I skip over holiday cards every year-there’s so much that has to get done around Christmas and I just cannot deal. A holiday email doesn’t have quite the same effect. Every year I receive holiday cards from my friends and family and instead of feeling loved, I am reminded that I suck at being an adult because I could not get myself to the store to buy cards, put a pen to paper, and lick envelopes like a normal human. Oh, I’ve forgotten the worst part-the STAMPS. Why is it so hard to find stamps and why don’t card companies make envelopes with stamps built into the paper? Is this a stupid idea or am I a genius? My ideas are usually bordering on a little of both.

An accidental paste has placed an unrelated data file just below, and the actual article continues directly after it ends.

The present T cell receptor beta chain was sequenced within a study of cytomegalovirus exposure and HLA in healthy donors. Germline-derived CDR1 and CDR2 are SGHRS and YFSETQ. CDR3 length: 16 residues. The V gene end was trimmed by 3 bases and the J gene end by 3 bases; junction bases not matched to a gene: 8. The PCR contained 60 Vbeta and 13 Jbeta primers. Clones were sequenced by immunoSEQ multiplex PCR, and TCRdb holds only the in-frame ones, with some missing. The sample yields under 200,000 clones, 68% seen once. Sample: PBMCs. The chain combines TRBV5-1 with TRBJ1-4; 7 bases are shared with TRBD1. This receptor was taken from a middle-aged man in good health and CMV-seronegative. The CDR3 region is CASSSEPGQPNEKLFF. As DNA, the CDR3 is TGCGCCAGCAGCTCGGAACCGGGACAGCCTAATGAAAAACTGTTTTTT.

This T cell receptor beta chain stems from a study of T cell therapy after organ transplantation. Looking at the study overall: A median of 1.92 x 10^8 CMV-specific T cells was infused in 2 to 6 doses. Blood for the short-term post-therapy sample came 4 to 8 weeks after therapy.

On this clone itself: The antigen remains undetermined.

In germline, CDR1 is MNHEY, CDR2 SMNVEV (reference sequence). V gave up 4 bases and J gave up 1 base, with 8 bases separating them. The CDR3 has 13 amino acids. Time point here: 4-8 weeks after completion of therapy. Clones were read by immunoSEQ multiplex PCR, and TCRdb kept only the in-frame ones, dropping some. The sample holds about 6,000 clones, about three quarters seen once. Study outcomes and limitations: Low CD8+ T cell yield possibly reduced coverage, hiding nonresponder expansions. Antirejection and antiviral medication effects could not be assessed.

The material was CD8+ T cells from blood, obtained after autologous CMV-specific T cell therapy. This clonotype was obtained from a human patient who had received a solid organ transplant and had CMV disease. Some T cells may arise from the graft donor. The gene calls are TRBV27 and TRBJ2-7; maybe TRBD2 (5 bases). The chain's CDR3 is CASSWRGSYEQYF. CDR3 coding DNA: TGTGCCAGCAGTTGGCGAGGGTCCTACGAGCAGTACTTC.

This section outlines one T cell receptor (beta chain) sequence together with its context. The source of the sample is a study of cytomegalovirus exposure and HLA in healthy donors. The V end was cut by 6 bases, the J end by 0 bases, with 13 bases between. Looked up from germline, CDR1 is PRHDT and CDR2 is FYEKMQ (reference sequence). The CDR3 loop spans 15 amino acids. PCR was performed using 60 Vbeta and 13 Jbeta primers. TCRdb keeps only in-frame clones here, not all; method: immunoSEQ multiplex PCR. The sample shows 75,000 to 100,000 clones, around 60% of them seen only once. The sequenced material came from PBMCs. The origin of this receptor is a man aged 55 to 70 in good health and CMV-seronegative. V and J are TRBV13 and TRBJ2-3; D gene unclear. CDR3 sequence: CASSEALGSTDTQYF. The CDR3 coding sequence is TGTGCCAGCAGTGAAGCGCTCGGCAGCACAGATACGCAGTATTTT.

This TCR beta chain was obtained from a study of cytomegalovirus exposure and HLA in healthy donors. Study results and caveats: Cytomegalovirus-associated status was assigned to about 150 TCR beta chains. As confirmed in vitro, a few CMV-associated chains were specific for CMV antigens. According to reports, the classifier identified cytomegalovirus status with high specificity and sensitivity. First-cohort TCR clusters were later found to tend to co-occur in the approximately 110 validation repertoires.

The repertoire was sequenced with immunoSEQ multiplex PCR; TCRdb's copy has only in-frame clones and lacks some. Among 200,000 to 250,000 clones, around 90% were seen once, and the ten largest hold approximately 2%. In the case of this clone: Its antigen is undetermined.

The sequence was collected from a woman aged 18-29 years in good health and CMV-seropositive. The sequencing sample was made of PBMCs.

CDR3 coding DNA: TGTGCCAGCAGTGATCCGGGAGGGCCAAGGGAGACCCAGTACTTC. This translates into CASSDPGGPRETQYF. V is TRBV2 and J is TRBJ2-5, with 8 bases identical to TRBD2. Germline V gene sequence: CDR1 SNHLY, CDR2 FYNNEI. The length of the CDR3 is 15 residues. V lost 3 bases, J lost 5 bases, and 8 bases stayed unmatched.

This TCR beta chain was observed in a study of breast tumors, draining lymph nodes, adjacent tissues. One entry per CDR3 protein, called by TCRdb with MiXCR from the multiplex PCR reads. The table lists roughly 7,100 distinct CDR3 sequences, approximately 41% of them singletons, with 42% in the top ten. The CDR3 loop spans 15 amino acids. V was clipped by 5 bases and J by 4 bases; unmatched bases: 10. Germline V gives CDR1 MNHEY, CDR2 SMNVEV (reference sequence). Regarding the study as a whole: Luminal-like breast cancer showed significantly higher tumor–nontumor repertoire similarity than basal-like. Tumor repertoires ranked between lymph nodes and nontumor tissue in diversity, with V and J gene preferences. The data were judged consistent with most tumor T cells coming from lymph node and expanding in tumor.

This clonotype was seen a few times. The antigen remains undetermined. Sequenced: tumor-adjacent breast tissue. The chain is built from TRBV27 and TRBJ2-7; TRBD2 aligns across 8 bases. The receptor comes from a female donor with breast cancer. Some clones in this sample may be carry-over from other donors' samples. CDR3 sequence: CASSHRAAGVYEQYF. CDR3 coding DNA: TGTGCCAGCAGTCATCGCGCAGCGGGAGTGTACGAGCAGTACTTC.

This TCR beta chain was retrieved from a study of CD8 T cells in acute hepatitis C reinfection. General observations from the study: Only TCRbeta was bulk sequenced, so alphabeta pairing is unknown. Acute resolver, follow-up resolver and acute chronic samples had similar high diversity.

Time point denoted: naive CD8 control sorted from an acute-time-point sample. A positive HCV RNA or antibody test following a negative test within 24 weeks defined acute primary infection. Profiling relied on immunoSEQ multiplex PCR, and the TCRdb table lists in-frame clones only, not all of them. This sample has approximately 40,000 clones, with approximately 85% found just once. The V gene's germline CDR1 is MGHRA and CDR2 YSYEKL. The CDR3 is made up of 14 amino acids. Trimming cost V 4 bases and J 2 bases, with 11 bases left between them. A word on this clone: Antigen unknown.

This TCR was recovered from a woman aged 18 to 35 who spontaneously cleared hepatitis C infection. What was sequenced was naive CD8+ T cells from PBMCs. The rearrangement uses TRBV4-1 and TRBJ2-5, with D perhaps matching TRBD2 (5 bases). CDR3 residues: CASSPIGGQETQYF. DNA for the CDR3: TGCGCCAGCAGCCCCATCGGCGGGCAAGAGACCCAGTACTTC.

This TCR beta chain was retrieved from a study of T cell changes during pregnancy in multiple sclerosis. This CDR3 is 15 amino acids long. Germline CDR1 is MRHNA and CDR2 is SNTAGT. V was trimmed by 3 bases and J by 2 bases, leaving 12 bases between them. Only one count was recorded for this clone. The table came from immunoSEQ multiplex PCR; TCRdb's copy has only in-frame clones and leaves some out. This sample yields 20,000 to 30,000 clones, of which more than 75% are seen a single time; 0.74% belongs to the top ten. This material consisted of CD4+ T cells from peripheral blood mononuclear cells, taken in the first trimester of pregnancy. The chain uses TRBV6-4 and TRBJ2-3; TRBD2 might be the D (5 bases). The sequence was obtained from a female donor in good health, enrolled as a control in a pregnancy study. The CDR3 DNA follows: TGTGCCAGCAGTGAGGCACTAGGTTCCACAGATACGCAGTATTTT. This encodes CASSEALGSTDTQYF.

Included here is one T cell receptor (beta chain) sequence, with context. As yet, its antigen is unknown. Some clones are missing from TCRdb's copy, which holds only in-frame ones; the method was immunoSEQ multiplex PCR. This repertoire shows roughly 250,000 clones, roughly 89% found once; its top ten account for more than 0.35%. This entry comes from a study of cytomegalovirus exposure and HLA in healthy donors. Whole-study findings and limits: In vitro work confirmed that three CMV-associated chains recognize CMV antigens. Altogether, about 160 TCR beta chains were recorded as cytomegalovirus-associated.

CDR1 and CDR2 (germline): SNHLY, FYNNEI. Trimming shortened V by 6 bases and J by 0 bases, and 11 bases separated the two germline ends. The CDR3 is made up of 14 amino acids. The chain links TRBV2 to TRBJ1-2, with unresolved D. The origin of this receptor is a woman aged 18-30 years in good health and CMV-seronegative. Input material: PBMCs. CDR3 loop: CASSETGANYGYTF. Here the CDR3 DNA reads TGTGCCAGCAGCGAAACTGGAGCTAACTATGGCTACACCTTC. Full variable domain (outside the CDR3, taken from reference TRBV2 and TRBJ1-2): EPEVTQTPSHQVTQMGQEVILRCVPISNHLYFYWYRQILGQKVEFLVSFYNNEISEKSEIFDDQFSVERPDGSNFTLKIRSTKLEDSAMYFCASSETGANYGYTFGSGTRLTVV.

This year is no different-holiday cards are just not happening, no matter how romantic an idea it sounds in my head. Valentines day is more my speed-spreading love where it’s needed and where it’s wanted. Platonic. Romantic. All of it. And the gestures that go with it. When I was 15, my friend Bryan gave me roses on valentines day. All of my friends were coupled off. We weren’t dating, but he knew that I was single and he didn’t want me to be the only girl walking around without flowers all day, so he got me flowers-how sweet. That random act of kindness left a permanent footprint in my heart-a reminder that everyone has someone in some capacity and it’s our job as humans to make one another feel loved, accepted, wanted-whether or not the recipient of these feelings acknowledges their presence is their responsibility, which is another topic for another day. I belonged that valentines day. It wasn’t a grand gesture or a declaration of love-simply a reminder that I mattered to him. I hope that someone, in some way, shape, or form reminded you that you are wonderful, because you are. If nobody told you this today, consider this your reminder. Even if we’ve never met-there’s enough room in my heart for (infinite) one more(s). if you’ll excuse me now, Walter (my elephant-that cute lil guy in the pic) and I are going to get ready for bed.